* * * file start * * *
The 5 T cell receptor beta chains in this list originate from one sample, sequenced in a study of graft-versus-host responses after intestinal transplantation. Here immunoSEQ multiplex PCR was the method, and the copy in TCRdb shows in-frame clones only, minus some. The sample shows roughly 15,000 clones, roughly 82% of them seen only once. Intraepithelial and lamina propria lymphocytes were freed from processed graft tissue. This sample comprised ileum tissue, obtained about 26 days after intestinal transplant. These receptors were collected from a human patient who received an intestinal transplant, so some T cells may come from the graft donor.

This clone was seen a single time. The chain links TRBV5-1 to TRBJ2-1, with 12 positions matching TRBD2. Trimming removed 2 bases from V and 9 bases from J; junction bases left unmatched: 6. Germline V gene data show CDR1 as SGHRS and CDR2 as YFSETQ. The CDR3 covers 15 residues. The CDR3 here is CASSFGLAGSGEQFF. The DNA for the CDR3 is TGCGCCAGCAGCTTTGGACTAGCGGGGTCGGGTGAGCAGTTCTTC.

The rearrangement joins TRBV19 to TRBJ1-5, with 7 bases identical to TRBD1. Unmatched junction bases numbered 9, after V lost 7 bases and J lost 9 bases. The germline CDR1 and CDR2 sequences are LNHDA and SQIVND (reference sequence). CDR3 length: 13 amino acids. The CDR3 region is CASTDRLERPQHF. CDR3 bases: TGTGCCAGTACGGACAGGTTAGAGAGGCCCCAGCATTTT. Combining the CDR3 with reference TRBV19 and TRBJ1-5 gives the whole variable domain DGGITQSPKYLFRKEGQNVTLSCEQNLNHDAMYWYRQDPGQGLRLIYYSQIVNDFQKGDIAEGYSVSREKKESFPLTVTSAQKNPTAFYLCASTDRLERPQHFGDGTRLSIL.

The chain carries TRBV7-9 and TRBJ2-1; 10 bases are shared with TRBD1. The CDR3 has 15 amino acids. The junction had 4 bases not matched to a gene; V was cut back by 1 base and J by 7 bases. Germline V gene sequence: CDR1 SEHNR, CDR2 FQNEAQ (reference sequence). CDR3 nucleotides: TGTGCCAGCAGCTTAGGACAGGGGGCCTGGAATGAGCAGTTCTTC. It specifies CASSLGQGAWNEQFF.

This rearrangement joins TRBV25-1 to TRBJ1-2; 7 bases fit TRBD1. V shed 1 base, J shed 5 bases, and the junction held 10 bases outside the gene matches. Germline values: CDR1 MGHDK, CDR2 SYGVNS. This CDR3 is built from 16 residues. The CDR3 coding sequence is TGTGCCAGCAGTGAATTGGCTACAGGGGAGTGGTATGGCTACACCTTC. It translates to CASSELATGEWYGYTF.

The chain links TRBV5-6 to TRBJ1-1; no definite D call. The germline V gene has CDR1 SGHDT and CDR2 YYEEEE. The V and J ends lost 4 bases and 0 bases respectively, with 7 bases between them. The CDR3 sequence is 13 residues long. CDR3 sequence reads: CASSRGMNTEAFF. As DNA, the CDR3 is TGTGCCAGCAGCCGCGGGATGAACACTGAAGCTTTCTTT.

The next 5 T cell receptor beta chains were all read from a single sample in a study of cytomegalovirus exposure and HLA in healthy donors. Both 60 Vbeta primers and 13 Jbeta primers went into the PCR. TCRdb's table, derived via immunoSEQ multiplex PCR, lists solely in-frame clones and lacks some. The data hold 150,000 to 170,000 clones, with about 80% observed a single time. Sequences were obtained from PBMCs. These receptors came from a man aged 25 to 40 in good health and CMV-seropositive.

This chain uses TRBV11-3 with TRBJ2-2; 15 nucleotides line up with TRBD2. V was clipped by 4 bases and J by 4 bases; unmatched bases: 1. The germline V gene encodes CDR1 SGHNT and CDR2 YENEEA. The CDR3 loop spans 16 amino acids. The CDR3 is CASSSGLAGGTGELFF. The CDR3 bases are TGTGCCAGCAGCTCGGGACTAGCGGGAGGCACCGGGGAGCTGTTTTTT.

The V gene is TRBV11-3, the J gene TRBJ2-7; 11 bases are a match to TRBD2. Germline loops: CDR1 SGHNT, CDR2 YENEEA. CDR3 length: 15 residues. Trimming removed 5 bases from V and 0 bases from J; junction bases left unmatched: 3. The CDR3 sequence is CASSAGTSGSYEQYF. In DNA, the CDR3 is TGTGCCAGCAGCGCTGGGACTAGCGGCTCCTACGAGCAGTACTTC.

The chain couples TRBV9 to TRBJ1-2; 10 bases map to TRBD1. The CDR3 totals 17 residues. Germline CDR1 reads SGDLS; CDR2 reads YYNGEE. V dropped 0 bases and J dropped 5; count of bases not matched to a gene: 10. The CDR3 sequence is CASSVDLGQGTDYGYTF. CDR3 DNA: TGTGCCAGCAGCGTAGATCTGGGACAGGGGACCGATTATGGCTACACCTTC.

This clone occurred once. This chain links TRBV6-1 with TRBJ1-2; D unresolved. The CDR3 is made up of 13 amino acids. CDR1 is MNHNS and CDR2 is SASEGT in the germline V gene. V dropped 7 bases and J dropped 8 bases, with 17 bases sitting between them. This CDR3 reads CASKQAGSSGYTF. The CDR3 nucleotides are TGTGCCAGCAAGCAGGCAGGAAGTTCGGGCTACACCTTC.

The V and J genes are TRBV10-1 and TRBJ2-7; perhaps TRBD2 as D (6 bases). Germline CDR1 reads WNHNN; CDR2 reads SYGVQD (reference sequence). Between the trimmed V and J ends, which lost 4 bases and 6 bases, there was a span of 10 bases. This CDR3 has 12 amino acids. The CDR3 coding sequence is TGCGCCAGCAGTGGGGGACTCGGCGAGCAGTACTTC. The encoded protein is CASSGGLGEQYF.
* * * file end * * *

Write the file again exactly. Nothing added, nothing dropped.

The 5 T cell receptor beta chains in this list originate from one sample, sequenced in a study of graft-versus-host responses after intestinal transplantation. Here immunoSEQ multiplex PCR was the method, and the copy in TCRdb shows in-frame clones only, minus some. The sample shows roughly 15,000 clones, roughly 82% of them seen only once. Intraepithelial and lamina propria lymphocytes were freed from processed graft tissue. This sample comprised ileum tissue, obtained about 26 days after intestinal transplant. These receptors were collected from a human patient who received an intestinal transplant, so some T cells may come from the graft donor.

This clone was seen a single time. The chain links TRBV5-1 to TRBJ2-1, with 12 positions matching TRBD2. Trimming removed 2 bases from V and 9 bases from J; junction bases left unmatched: 6. Germline V gene data show CDR1 as SGHRS and CDR2 as YFSETQ. The CDR3 covers 15 residues. The CDR3 here is CASSFGLAGSGEQFF. The DNA for the CDR3 is TGCGCCAGCAGCTTTGGACTAGCGGGGTCGGGTGAGCAGTTCTTC.

The rearrangement joins TRBV19 to TRBJ1-5, with 7 bases identical to TRBD1. Unmatched junction bases numbered 9, after V lost 7 bases and J lost 9 bases. The germline CDR1 and CDR2 sequences are LNHDA and SQIVND (reference sequence). CDR3 length: 13 amino acids. The CDR3 region is CASTDRLERPQHF. CDR3 bases: TGTGCCAGTACGGACAGGTTAGAGAGGCCCCAGCATTTT. Combining the CDR3 with reference TRBV19 and TRBJ1-5 gives the whole variable domain DGGITQSPKYLFRKEGQNVTLSCEQNLNHDAMYWYRQDPGQGLRLIYYSQIVNDFQKGDIAEGYSVSREKKESFPLTVTSAQKNPTAFYLCASTDRLERPQHFGDGTRLSIL.

The chain carries TRBV7-9 and TRBJ2-1; 10 bases are shared with TRBD1. The CDR3 has 15 amino acids. The junction had 4 bases not matched to a gene; V was cut back by 1 base and J by 7 bases. Germline V gene sequence: CDR1 SEHNR, CDR2 FQNEAQ (reference sequence). CDR3 nucleotides: TGTGCCAGCAGCTTAGGACAGGGGGCCTGGAATGAGCAGTTCTTC. It specifies CASSLGQGAWNEQFF.

This rearrangement joins TRBV25-1 to TRBJ1-2; 7 bases fit TRBD1. V shed 1 base, J shed 5 bases, and the junction held 10 bases outside the gene matches. Germline values: CDR1 MGHDK, CDR2 SYGVNS. This CDR3 is built from 16 residues. The CDR3 coding sequence is TGTGCCAGCAGTGAATTGGCTACAGGGGAGTGGTATGGCTACACCTTC. It translates to CASSELATGEWYGYTF.

The chain links TRBV5-6 to TRBJ1-1; no definite D call. The germline V gene has CDR1 SGHDT and CDR2 YYEEEE. The V and J ends lost 4 bases and 0 bases respectively, with 7 bases between them. The CDR3 sequence is 13 residues long. CDR3 sequence reads: CASSRGMNTEAFF. As DNA, the CDR3 is TGTGCCAGCAGCCGCGGGATGAACACTGAAGCTTTCTTT.

The next 5 T cell receptor beta chains were all read from a single sample in a study of cytomegalovirus exposure and HLA in healthy donors. Both 60 Vbeta primers and 13 Jbeta primers went into the PCR. TCRdb's table, derived via immunoSEQ multiplex PCR, lists solely in-frame clones and lacks some. The data hold 150,000 to 170,000 clones, with about 80% observed a single time. Sequences were obtained from PBMCs. These receptors came from a man aged 25 to 40 in good health and CMV-seropositive.

This chain uses TRBV11-3 with TRBJ2-2; 15 nucleotides line up with TRBD2. V was clipped by 4 bases and J by 4 bases; unmatched bases: 1. The germline V gene encodes CDR1 SGHNT and CDR2 YENEEA. The CDR3 loop spans 16 amino acids. The CDR3 is CASSSGLAGGTGELFF. The CDR3 bases are TGTGCCAGCAGCTCGGGACTAGCGGGAGGCACCGGGGAGCTGTTTTTT.

The V gene is TRBV11-3, the J gene TRBJ2-7; 11 bases are a match to TRBD2. Germline loops: CDR1 SGHNT, CDR2 YENEEA. CDR3 length: 15 residues. Trimming removed 5 bases from V and 0 bases from J; junction bases left unmatched: 3. The CDR3 sequence is CASSAGTSGSYEQYF. In DNA, the CDR3 is TGTGCCAGCAGCGCTGGGACTAGCGGCTCCTACGAGCAGTACTTC.

The chain couples TRBV9 to TRBJ1-2; 10 bases map to TRBD1. The CDR3 totals 17 residues. Germline CDR1 reads SGDLS; CDR2 reads YYNGEE. V dropped 0 bases and J dropped 5; count of bases not matched to a gene: 10. The CDR3 sequence is CASSVDLGQGTDYGYTF. CDR3 DNA: TGTGCCAGCAGCGTAGATCTGGGACAGGGGACCGATTATGGCTACACCTTC.

This clone occurred once. This chain links TRBV6-1 with TRBJ1-2; D unresolved. The CDR3 is made up of 13 amino acids. CDR1 is MNHNS and CDR2 is SASEGT in the germline V gene. V dropped 7 bases and J dropped 8 bases, with 17 bases sitting between them. This CDR3 reads CASKQAGSSGYTF. The CDR3 nucleotides are TGTGCCAGCAAGCAGGCAGGAAGTTCGGGCTACACCTTC.

The V and J genes are TRBV10-1 and TRBJ2-7; perhaps TRBD2 as D (6 bases). Germline CDR1 reads WNHNN; CDR2 reads SYGVQD (reference sequence). Between the trimmed V and J ends, which lost 4 bases and 6 bases, there was a span of 10 bases. This CDR3 has 12 amino acids. The CDR3 coding sequence is TGCGCCAGCAGTGGGGGACTCGGCGAGCAGTACTTC. The encoded protein is CASSGGLGEQYF.